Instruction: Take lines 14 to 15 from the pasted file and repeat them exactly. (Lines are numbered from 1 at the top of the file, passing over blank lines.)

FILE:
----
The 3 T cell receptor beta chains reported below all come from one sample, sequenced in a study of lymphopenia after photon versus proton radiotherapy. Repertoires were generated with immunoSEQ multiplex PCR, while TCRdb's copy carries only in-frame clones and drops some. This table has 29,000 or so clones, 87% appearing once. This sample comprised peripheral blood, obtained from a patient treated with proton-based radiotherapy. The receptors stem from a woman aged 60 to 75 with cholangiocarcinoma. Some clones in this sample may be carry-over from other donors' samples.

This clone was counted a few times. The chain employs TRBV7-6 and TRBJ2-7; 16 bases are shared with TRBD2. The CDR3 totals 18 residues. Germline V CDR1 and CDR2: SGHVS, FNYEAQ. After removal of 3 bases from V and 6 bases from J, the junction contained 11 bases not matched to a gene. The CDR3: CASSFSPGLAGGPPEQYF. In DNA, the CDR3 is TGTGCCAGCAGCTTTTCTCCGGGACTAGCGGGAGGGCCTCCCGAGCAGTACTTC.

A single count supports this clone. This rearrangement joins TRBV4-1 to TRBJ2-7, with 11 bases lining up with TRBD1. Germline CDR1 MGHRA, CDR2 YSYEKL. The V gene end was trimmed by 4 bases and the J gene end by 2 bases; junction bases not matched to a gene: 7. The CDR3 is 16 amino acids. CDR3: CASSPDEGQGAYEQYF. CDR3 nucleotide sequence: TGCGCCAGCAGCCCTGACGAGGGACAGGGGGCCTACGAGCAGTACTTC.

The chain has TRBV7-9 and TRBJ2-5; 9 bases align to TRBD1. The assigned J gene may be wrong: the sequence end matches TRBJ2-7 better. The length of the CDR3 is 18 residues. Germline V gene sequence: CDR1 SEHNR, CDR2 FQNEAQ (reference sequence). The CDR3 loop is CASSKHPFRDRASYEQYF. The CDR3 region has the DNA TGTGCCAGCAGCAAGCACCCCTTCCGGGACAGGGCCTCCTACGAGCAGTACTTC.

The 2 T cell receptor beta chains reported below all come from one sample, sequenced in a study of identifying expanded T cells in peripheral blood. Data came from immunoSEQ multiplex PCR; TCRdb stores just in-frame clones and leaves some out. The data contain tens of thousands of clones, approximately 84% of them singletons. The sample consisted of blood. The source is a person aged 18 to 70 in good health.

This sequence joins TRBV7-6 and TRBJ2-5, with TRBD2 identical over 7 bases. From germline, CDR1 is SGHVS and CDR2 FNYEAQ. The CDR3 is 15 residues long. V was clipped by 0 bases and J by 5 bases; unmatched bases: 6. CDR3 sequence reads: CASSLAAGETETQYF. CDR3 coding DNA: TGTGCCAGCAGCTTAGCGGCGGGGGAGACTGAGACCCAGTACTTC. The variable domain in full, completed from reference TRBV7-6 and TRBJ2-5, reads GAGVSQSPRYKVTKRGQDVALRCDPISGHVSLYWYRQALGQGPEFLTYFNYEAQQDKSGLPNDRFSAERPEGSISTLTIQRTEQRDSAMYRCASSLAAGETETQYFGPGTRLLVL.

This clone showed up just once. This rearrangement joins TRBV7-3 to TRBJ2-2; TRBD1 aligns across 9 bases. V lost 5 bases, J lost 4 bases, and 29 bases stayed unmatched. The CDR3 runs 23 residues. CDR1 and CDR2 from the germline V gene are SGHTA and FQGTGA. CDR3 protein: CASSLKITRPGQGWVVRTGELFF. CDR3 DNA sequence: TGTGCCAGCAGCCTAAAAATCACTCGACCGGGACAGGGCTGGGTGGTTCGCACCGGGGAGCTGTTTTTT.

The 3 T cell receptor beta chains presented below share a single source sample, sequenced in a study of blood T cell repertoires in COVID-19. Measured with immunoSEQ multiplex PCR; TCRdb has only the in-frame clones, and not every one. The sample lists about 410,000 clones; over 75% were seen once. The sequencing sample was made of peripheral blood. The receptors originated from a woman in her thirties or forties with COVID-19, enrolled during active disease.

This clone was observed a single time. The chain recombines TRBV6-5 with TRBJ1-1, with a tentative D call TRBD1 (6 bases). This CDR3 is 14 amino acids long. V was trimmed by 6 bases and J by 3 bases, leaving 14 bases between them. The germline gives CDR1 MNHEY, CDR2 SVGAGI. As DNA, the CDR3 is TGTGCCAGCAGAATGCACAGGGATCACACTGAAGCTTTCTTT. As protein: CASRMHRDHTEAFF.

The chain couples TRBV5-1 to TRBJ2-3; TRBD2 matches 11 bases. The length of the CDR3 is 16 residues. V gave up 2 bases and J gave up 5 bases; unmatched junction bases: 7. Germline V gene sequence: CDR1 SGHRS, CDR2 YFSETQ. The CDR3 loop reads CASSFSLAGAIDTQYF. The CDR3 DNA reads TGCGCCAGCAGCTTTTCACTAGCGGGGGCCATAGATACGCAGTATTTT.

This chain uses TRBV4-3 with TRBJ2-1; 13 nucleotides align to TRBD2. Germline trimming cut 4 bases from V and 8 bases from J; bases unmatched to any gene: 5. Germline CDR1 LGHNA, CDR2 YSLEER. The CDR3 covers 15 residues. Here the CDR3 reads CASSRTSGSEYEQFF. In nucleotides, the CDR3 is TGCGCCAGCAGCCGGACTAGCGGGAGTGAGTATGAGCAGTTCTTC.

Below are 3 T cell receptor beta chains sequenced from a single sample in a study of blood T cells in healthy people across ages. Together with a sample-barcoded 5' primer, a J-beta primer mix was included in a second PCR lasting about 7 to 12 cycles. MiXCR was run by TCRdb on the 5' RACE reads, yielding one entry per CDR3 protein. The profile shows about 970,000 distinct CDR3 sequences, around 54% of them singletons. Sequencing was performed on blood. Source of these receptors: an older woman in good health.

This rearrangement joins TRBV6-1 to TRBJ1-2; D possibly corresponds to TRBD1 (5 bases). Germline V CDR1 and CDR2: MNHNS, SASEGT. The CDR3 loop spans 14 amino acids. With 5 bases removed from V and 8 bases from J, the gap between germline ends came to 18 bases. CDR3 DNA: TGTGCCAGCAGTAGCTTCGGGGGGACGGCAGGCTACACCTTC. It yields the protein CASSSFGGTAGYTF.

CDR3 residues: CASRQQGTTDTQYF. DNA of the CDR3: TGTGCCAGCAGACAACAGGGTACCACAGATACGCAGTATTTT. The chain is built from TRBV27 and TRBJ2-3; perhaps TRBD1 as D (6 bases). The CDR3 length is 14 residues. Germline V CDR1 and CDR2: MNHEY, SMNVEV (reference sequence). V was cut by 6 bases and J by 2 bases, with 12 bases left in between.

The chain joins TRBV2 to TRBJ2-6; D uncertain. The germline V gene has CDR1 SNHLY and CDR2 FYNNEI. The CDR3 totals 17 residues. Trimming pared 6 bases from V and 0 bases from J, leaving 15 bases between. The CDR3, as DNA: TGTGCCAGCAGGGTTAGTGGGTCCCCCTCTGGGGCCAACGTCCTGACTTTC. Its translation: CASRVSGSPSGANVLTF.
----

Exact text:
CDR3 residues: CASRQQGTTDTQYF. DNA of the CDR3: TGTGCCAGCAGACAACAGGGTACCACAGATACGCAGTATTTT. The chain is built from TRBV27 and TRBJ2-3; perhaps TRBD1 as D (6 bases). The CDR3 length is 14 residues. Germline V CDR1 and CDR2: MNHEY, SMNVEV (reference sequence). V was cut by 6 bases and J by 2 bases, with 12 bases left in between.

The chain joins TRBV2 to TRBJ2-6; D uncertain. The germline V gene has CDR1 SNHLY and CDR2 FYNNEI. The CDR3 totals 17 residues. Trimming pared 6 bases from V and 0 bases from J, leaving 15 bases between. The CDR3, as DNA: TGTGCCAGCAGGGTTAGTGGGTCCCCCTCTGGGGCCAACGTCCTGACTTTC. Its translation: CASRVSGSPSGANVLTF.